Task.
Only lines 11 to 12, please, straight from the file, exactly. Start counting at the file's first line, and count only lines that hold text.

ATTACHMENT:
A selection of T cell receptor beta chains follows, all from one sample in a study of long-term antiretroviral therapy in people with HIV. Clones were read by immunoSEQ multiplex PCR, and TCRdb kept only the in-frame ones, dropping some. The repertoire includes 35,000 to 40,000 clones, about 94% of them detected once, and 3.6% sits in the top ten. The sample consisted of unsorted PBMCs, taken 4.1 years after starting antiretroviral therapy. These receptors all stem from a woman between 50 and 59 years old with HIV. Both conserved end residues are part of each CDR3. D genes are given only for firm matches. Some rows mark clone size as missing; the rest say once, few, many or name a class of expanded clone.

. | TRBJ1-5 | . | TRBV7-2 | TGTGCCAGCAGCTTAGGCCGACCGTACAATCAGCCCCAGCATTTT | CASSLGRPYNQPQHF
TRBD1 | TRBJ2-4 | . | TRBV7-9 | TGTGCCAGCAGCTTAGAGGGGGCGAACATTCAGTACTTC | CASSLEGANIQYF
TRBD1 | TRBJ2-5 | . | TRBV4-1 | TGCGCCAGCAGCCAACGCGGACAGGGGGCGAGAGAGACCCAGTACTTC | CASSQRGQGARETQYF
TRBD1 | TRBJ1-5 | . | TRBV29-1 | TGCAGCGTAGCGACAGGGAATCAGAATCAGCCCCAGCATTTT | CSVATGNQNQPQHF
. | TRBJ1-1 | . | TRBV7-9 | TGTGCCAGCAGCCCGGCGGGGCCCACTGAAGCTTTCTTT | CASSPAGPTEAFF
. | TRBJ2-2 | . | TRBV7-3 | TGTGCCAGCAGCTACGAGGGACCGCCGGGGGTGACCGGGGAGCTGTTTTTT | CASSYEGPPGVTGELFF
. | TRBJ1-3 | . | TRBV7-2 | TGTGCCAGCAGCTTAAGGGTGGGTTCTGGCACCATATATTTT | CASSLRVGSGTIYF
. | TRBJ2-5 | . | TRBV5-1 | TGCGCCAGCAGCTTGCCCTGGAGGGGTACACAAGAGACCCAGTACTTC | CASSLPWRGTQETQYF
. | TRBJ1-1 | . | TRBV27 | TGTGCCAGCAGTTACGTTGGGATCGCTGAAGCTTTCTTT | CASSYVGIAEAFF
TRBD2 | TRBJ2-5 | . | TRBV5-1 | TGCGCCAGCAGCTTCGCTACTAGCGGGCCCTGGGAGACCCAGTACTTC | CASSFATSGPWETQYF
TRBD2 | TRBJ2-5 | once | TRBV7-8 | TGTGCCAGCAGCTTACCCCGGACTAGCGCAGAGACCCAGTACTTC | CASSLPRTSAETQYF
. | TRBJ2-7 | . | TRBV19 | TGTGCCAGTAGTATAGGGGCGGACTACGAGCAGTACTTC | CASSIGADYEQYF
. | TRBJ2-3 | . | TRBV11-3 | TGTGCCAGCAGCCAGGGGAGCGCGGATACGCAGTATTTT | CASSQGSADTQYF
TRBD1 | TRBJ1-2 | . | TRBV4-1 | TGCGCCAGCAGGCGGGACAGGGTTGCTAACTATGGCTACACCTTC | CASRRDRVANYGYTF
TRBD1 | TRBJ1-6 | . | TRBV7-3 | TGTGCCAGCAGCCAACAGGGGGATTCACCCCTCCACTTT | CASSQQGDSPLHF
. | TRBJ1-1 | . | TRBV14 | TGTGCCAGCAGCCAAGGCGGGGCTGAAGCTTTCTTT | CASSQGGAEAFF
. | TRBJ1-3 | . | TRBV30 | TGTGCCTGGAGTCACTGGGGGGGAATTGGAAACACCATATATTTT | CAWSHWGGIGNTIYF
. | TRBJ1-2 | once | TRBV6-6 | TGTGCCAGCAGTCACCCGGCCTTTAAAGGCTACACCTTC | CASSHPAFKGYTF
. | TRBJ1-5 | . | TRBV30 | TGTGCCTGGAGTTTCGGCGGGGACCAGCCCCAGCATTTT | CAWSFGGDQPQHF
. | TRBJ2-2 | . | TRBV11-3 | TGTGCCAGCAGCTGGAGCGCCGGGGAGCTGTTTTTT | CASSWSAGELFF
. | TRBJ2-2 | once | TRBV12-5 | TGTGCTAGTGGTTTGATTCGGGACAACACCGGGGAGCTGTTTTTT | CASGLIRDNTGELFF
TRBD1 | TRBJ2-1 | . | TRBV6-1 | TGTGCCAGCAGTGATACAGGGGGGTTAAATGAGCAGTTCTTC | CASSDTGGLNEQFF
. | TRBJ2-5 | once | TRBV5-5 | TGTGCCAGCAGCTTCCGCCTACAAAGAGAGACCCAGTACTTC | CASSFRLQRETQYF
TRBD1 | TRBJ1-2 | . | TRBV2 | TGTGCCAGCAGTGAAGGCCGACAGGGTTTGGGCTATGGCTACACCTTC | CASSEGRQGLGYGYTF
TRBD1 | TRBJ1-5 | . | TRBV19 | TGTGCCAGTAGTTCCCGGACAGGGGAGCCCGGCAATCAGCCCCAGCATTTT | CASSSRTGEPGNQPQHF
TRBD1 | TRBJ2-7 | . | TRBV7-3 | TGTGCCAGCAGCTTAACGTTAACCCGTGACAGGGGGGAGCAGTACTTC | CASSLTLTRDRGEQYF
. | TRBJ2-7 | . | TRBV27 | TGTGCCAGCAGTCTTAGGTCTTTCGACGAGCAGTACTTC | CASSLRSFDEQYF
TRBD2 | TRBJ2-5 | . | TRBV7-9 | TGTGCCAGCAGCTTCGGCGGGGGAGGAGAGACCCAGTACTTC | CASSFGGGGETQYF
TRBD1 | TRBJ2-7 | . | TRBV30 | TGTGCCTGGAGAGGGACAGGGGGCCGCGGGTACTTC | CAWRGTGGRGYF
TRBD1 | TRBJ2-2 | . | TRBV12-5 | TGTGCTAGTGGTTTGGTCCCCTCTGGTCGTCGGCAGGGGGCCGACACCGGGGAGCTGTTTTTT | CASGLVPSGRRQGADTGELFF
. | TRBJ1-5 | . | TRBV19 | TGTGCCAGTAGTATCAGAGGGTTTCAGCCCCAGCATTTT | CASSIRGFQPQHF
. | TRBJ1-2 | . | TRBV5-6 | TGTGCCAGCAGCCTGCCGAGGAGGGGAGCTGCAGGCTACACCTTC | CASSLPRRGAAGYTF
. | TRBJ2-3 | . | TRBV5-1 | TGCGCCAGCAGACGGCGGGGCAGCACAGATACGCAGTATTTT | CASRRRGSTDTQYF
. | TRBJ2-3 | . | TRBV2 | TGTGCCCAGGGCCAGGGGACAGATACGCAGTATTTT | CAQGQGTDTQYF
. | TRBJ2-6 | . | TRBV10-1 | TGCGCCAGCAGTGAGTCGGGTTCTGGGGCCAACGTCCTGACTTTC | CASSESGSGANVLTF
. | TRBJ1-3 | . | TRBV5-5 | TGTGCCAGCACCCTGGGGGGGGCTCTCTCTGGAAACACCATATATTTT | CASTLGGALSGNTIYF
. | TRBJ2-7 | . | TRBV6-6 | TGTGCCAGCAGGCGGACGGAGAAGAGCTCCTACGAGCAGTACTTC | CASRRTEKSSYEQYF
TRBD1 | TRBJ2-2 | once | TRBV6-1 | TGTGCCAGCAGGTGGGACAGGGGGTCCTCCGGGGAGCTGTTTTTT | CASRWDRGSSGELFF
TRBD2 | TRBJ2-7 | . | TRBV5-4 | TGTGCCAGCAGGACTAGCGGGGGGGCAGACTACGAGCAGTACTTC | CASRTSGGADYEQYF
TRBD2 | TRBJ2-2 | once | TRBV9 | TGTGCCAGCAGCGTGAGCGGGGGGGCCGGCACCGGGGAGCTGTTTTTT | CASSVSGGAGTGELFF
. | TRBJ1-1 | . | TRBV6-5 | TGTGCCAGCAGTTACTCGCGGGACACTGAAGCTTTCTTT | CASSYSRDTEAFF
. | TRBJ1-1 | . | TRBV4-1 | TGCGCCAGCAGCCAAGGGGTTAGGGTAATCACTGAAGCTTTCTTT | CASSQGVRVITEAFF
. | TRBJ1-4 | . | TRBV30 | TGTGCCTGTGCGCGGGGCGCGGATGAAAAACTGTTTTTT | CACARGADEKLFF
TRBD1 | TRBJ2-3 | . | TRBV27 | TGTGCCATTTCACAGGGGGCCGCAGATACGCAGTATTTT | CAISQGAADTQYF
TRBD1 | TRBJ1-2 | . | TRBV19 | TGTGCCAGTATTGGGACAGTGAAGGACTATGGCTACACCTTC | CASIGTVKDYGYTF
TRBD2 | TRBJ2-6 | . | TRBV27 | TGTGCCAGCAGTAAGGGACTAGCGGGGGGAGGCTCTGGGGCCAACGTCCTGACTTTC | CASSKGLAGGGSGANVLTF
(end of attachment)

TRBD2 | TRBJ2-5 | . | TRBV5-1 | TGCGCCAGCAGCTTCGCTACTAGCGGGCCCTGGGAGACCCAGTACTTC | CASSFATSGPWETQYF
TRBD2 | TRBJ2-5 | once | TRBV7-8 | TGTGCCAGCAGCTTACCCCGGACTAGCGCAGAGACCCAGTACTTC | CASSLPRTSAETQYF